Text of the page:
October 2015 – March 2016
Supported by Samsung
Yiyun Kang was born in Seoul, Korea. She holds a Bachelor in Fine Arts from Seoul National University’s Painting department and a Master in Fine Arts from UCLA’s Design & Media Arts department. Upon completion of her MFA in the United States, Kang worked and taught in Korea for 3 years, subsequently moving to London, where she is currently working and pursuing a PhD at the Royal College of Art.
Kang is internationally recognized for her projection mapping installations. Her work has been exhibited in a number of museums and galleries in Europe, Asia and the United States and she has taken part in several residency programmes, including that of Korea’s National Museum of Contemporary Art. Her work has been shown at Seoul Museum of Art, Taipei Museum of Contemporary Art and the Venice Architecture Biennale 2014. Kang has received several awards and has been commissioned to create work by various institutions and foundations.
Rather than focusing on the making of objects, Kang’s work explores the cultivation of relational environments through spatial projection mapping installations. These works investigate opposing values such as reality and virtuality, materiality and immateriality, object and non-object, exploring the overlapping area between those extremes. Kang’s works do not really belong anywhere between these conflicting values; instead, her work attempts to generate mixed-reality environments, engendering perceptual ambiguity and leading the audience to reflect on this dichotomy. As the centripetal force that precipitates this mixed condition, digital media provide the vehicle for her exploring this in-betweenness.
My residency: practice
My recent fascination has been to create dynamic environments without producing physical objects—a paradoxical goal that can be realized through projection mapping. In this residency, I will carry out my creative practice, using projection mapping to reinterpret a particular V&A collection: the Cast Courts (room 46A). The overarching concept that informs this project is the idea of ‘bridging the gap’. Building on my work’s exploration of the overlapping zone between opposing values, during my residency I will attempt to bridge the gap between old and new—not by setting up a hierarchical relationship, but by revisiting the Cast Courts through digital language.
In order to do this, I will map the architectural objects in the Cast Courts by means of digital projection. There are two reasons for choosing the architectural casts as my inspiration, the first of which follows from the twofold meaning of the Cast Courts. Each cast is simultaneously an object and an environment. Unlike sculpture, the architectural casts belonged at one time to a specific place. Detached from their original site, the casts are now rooted in a new context at the V&A. I was attracted to this dual identity as a contextual object-site. A second reason is that the Cast Courts’ collections are not originals, but reproductions. This issue of copy versus original is significant in digital media, given that the notion of originality does not strictly exist in the digital realm. However, projection mapping entails a somewhat different ontology; despite its digital nature, it exists only when incorporated with its environment. When the unique ontologies of projection mapping and the Cast Courts come together, the results should be inspiring.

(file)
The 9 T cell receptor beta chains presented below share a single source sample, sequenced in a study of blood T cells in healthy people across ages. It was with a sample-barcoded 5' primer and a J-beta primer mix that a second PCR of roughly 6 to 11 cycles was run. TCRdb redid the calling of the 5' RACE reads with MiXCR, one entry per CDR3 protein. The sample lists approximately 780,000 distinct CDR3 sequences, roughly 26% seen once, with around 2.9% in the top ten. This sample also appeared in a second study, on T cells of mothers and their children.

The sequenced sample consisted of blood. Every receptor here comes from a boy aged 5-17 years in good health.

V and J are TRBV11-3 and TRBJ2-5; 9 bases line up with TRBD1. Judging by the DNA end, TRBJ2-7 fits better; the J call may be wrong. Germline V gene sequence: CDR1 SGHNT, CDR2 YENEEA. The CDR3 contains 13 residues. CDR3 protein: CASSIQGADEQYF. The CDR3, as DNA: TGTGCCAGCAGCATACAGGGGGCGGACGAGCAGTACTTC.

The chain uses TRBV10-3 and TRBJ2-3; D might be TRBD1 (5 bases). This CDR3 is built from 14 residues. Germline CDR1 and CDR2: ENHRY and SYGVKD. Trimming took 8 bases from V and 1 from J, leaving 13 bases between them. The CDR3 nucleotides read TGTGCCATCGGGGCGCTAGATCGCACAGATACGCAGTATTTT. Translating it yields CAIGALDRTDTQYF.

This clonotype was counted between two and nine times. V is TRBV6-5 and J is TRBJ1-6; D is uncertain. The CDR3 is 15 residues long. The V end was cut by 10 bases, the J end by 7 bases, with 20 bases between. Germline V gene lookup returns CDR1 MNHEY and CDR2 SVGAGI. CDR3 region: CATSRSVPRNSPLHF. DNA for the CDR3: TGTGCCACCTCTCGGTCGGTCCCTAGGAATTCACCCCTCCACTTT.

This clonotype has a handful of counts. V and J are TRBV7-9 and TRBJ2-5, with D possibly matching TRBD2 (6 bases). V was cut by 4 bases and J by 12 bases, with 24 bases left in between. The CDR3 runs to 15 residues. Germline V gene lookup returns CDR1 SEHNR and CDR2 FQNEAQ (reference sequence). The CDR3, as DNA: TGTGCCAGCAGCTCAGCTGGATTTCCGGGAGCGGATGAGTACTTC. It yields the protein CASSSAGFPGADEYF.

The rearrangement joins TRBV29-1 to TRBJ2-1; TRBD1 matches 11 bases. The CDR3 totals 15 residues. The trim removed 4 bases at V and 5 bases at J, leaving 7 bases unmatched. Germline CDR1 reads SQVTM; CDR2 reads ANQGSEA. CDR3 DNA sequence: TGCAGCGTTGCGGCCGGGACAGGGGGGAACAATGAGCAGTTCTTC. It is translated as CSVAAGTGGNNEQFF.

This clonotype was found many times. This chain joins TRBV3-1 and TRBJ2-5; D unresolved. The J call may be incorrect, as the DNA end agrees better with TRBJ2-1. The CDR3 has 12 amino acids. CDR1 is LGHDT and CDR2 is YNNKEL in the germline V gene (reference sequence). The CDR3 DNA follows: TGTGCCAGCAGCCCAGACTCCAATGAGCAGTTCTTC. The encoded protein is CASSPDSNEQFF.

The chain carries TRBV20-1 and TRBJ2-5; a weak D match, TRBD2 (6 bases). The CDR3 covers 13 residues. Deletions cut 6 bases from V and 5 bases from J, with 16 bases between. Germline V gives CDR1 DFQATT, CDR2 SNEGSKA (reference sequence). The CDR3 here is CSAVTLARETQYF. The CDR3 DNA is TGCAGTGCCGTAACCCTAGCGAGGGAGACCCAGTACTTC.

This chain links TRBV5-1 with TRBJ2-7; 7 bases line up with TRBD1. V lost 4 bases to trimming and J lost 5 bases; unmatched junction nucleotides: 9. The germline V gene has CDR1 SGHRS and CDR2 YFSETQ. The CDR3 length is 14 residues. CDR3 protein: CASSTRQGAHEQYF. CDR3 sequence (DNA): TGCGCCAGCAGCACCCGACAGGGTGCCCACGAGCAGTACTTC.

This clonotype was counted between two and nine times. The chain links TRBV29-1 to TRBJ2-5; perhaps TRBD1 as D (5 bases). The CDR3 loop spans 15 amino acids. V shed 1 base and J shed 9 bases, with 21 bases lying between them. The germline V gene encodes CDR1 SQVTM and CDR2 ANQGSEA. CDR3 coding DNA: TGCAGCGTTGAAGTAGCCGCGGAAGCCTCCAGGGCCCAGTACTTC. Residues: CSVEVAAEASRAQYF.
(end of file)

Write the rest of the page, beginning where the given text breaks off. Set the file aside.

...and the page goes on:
My practice will not only reinterpret the notion of reproduction but will also reinvigorate the contextual meaning of the cast by formulating it as an active environment rather than an object, through which the audience can navigate.
My residency: Research
My second approach for this residency is an ongoing research project to develop a practical mode of documentation to resolve archiving problems for immaterial digital work. This has become an increasing concern not only for practitioners but also for institutions facing the problems of a ‘digital dark age’ because of obsolete technology. Since my work with projection mapping installations is mostly site-conditioned, it is almost impossible to preserve in its original form after an exhibition. In summary, this research project is a quest to develop optimal methods for documenting experience-based digital art.
The proposed subject of my research project is the V&A’s Computer Art Society (CAS) collection and the three-dimensional models, blueprints, and drawings from the Architecture and Theatre/Performance sections. Through this residency, I will investigate not only a digital version of archiving, but also a physical method of documenting digital art. In this respect, the Architecture and Theatre/Performance sections’ diverse methods are optimal resources. The CAS collection provides another point of reference for the research project. As I understand, the V&A’s CAS collection includes significant holdings of early computer art such as plotter prints and graphic works. By examining how the V&A conserves these early digital art forms, I hope to expand my own knowledge of documentation practices, and to reach findings that can also be of use to the V&A.
Visit Yiyun in her studio to find out more about her creative practice, her work in progress and her residency at the Museum.
11.00 & 14.00
Meet at Museum Grand Entrance Meeting Point
14 & 28 October
7 & 25 November